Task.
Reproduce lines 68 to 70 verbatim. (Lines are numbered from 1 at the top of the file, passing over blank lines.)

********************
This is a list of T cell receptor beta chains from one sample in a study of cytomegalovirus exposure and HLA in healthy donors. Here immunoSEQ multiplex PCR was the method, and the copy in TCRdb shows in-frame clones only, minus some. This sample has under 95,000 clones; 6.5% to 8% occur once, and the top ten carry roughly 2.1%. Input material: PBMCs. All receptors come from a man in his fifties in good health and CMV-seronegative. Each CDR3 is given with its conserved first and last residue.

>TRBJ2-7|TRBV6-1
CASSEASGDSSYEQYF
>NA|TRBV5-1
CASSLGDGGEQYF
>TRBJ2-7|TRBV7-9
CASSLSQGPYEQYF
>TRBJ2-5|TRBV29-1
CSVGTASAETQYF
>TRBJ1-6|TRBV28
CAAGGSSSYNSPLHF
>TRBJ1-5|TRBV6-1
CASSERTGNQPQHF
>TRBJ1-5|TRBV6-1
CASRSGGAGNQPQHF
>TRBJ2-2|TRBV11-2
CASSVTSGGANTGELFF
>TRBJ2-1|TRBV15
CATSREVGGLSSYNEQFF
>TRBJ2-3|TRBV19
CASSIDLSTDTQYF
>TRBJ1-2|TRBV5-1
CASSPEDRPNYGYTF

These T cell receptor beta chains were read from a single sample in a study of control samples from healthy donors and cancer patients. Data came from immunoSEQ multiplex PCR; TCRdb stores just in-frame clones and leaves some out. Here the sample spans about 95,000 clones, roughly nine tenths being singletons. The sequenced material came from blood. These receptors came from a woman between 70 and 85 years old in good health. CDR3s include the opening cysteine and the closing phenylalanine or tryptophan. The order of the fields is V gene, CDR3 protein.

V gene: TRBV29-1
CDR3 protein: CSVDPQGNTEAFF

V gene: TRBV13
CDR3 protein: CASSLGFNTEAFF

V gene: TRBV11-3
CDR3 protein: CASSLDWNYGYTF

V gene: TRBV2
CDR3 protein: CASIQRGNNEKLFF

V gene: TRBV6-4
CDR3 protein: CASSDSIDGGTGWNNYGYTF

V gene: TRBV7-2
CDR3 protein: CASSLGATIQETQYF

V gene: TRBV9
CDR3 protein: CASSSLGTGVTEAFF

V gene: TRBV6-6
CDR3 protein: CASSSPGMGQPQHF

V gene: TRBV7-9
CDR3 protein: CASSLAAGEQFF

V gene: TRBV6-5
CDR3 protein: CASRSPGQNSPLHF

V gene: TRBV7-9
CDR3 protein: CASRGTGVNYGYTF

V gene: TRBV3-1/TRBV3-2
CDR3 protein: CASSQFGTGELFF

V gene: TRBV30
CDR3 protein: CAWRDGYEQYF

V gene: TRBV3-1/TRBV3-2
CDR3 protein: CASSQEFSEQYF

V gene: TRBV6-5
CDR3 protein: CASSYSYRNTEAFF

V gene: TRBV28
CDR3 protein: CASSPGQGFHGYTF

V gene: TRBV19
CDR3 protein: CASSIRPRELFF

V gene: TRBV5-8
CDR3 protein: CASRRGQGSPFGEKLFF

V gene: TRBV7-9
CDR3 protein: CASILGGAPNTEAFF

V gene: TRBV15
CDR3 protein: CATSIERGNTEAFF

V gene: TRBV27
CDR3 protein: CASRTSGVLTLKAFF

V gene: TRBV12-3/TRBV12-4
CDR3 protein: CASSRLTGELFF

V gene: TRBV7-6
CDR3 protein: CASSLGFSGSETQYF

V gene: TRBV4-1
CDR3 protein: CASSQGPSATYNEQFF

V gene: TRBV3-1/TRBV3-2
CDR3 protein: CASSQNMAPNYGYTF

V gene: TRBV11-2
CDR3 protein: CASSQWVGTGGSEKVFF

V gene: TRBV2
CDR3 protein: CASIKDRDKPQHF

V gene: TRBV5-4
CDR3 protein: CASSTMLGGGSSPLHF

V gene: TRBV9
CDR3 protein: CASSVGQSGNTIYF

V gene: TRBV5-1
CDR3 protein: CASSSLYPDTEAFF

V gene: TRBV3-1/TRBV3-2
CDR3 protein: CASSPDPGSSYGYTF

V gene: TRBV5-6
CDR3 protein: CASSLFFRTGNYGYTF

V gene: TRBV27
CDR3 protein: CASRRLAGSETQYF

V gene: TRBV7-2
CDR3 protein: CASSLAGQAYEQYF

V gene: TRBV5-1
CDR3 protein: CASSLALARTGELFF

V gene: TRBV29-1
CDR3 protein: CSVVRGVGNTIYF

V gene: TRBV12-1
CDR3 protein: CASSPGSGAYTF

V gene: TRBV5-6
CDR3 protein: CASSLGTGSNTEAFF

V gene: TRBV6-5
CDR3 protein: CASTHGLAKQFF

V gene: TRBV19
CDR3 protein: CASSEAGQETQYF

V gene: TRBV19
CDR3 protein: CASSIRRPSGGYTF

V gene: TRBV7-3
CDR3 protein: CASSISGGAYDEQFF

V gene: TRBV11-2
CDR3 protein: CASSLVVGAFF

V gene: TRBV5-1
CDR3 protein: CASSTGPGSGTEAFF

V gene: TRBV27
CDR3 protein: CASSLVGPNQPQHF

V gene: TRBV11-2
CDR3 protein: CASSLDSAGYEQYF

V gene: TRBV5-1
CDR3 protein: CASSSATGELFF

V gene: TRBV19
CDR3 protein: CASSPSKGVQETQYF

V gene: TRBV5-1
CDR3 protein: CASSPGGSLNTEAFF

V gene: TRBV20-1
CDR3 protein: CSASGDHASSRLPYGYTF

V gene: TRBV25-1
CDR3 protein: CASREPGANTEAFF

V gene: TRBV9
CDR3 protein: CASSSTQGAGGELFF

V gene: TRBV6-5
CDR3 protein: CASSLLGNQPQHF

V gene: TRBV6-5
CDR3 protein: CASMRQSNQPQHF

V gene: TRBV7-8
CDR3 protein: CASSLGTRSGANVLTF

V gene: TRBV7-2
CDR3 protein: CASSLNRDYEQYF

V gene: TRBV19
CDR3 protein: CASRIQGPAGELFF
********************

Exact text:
CDR3 protein: CASSRLTGELFF

V gene: TRBV7-6
CDR3 protein: CASSLGFSGSETQYF